HARLEM — A Harlem school building was locked-down Thursday afternoon after shots were fired near its entrance, police said.
No students were hurt, according to a woman who answered the phone at the building. The space at West 140th Street and Edgecombe Avenue is shared by Success Academy and P.S. 123, the Mahalia Jackson School.
"We're all okay," the woman said.
Police cordoned off the block with tape and prevented students and teachers entering or leaving the schools.
"I heard the shots and I came right downstairs because there's a school and I was afraid for the kids," Sam Barnwell, 64, who lives on the block, said.
Cops were called to the school about 12:53 p.m. The lockdown was lifted about 1:40 p.m, school officials said.
Barnwell said he saw them take a man dressed in a white shirt and blue pants into custody, though a police spokesman said they were still hunting for the shooter.
Elly Rivera, 30, who also lives across the street and has a daughter at the school, said that she came outside after hearing five shots fired.
She said she saw two men shooting at each other, one was wearing a white shirt and blue plants.
"I felt scared for my kid," she said. Rivera said that her daughter's classroom is located on the ground floor by the playground, near where the shootout occurred.
"Usually the kids would play in the school yard," she said. "Thank God they were't out there today."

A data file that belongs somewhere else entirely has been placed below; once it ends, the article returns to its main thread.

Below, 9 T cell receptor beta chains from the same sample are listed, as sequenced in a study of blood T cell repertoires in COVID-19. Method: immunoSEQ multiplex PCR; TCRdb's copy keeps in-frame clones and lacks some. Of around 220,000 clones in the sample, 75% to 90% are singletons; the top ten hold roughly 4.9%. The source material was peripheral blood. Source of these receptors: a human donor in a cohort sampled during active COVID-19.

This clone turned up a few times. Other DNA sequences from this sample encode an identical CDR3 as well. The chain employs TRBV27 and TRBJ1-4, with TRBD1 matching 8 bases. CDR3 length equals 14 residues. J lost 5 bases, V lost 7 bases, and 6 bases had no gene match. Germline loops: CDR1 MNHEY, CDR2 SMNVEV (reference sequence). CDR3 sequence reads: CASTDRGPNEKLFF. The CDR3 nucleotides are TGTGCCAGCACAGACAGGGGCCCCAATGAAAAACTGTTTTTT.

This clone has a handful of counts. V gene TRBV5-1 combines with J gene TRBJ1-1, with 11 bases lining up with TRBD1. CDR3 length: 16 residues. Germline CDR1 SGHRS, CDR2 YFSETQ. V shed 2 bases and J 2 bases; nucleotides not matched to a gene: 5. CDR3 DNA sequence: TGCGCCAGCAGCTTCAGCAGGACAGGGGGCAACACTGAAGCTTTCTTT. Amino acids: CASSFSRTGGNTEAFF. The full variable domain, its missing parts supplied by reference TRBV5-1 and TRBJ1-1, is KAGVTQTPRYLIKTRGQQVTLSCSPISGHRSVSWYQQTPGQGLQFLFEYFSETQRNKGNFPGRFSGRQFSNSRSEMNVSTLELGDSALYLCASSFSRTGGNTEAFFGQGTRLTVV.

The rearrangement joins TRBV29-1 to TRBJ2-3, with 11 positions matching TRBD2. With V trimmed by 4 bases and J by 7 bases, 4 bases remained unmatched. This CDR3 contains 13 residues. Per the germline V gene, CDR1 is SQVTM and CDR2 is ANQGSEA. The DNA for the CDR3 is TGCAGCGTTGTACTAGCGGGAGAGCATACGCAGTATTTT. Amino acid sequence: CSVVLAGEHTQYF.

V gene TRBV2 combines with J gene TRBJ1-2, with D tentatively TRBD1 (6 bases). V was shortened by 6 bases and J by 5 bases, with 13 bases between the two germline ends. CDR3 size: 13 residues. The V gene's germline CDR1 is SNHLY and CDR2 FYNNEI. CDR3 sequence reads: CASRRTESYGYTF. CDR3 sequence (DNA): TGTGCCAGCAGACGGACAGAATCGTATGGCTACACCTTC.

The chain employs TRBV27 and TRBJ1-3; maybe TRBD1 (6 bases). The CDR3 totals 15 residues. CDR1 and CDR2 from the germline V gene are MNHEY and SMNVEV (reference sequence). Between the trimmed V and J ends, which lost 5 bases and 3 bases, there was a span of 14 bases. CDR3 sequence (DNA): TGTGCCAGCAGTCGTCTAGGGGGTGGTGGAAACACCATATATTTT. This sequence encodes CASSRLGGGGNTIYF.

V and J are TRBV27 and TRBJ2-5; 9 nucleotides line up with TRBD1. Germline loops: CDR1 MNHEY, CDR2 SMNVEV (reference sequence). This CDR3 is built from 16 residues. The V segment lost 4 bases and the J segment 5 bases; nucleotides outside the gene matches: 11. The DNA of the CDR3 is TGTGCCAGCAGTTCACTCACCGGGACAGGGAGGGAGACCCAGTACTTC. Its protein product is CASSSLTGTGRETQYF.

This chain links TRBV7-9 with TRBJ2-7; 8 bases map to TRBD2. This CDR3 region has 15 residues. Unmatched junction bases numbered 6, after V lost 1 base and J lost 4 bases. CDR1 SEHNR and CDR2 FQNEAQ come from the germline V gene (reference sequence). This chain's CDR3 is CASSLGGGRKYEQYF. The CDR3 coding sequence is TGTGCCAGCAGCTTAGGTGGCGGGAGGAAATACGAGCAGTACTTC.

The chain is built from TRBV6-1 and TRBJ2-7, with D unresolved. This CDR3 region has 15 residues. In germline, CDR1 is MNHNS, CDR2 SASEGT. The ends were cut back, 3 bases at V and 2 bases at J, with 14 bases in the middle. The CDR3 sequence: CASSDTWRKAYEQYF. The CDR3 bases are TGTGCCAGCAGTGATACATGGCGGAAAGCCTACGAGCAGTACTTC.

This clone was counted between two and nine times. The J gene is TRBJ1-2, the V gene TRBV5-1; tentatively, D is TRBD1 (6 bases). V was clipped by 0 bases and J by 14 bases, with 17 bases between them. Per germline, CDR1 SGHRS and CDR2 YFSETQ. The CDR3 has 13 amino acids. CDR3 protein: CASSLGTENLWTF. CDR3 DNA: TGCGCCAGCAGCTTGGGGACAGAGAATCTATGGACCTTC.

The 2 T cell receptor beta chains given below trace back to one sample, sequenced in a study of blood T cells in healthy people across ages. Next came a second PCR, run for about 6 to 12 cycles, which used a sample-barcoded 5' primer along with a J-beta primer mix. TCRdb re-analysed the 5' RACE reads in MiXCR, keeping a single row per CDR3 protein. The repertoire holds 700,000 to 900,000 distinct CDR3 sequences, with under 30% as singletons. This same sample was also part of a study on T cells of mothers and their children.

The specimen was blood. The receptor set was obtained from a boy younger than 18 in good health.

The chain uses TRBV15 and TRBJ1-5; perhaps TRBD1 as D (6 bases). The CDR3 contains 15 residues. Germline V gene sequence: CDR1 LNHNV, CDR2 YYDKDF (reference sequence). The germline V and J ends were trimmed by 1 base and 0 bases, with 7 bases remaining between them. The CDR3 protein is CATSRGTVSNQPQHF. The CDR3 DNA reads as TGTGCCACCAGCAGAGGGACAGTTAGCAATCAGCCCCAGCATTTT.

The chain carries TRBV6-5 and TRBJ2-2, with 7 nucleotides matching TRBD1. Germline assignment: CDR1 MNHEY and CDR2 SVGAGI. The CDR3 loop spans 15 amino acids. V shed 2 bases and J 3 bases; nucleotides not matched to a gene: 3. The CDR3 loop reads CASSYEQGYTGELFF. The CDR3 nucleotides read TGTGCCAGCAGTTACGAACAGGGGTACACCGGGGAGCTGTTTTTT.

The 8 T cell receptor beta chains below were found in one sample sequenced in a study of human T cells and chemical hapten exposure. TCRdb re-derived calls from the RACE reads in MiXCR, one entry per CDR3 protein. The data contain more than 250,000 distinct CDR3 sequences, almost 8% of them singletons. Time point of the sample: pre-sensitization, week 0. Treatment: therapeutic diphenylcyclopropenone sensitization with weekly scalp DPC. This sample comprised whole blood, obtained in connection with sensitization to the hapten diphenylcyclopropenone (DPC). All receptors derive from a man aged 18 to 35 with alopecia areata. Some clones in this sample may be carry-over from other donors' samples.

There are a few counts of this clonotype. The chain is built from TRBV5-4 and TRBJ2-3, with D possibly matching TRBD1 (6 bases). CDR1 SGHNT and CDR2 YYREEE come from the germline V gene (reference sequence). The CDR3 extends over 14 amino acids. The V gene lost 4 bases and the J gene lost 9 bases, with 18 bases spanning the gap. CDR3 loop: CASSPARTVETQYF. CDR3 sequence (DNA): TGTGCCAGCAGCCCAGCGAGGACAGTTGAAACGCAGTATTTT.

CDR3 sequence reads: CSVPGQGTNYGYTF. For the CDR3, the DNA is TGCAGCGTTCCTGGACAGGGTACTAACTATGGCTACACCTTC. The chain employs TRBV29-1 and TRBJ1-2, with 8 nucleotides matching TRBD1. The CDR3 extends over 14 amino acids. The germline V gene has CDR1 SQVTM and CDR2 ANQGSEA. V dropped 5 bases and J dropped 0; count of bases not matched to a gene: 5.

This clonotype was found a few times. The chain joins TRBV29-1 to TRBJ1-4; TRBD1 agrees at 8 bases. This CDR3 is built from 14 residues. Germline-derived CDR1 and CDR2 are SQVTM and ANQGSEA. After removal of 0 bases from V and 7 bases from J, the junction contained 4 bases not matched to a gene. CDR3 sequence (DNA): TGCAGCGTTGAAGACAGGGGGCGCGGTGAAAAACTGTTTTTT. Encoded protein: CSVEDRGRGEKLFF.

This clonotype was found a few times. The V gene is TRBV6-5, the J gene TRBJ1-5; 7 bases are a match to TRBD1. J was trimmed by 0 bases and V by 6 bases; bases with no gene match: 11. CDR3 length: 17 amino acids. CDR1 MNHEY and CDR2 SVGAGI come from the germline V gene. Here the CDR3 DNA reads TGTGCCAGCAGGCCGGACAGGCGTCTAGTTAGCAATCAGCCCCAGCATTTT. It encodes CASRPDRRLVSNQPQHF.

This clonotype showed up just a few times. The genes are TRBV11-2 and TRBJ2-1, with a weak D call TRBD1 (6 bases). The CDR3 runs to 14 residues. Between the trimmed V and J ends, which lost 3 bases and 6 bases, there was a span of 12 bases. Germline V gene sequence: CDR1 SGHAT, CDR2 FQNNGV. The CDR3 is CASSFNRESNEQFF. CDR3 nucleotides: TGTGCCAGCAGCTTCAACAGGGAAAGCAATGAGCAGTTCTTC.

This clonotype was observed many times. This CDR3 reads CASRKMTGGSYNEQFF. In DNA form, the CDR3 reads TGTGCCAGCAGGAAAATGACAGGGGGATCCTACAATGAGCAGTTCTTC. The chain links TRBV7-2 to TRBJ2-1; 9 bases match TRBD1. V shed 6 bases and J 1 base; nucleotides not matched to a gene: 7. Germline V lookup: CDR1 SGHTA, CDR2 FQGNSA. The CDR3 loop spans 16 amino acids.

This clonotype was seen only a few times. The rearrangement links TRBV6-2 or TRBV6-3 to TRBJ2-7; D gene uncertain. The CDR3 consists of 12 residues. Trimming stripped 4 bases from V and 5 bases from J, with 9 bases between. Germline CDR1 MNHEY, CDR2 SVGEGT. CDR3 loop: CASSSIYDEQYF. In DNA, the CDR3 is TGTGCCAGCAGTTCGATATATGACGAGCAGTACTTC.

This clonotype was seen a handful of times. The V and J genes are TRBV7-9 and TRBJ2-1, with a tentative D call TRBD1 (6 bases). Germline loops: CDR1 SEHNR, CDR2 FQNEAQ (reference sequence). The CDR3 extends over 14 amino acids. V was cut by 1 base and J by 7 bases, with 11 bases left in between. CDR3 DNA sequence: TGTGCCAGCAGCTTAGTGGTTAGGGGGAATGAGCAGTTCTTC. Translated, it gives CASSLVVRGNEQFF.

A city ambulance was called to the scene, but a fire department spokesman said that there were no injuries.
Parents flocked to the school after hearing about the shots through word-of-mouth.
David Michaels, 32, who came to the school to pick up his 8-year-old and 9-year-old sons about an hour later was startled by the scene.
"I wasn't informed and I get here and I see the yellow tape," he said. Michaels said that he hoped that the school releases the students from the entrance away from where the shooting took place.
"I don't need my children to see all these police car," he said.
Edward Tucker, 51, was also outraged that he wasn't called by the school.
"I just found out. I got a call from a friend. He told me there were shots fired at your son's school. My heart stopped," he said.
Perla Borrero, 25, rushed to the school, located between St. Nicholas and Edgecombe avenues, to pick up her little girl.
"I feel scared for my daughter," she said. "It's not safe around here. I'd rather put her in the Bronx. I come from there and I haven't heard of anything like this coming from there."
The department of education did not immediately respond to questions about their policy on parental notification following lock-downs.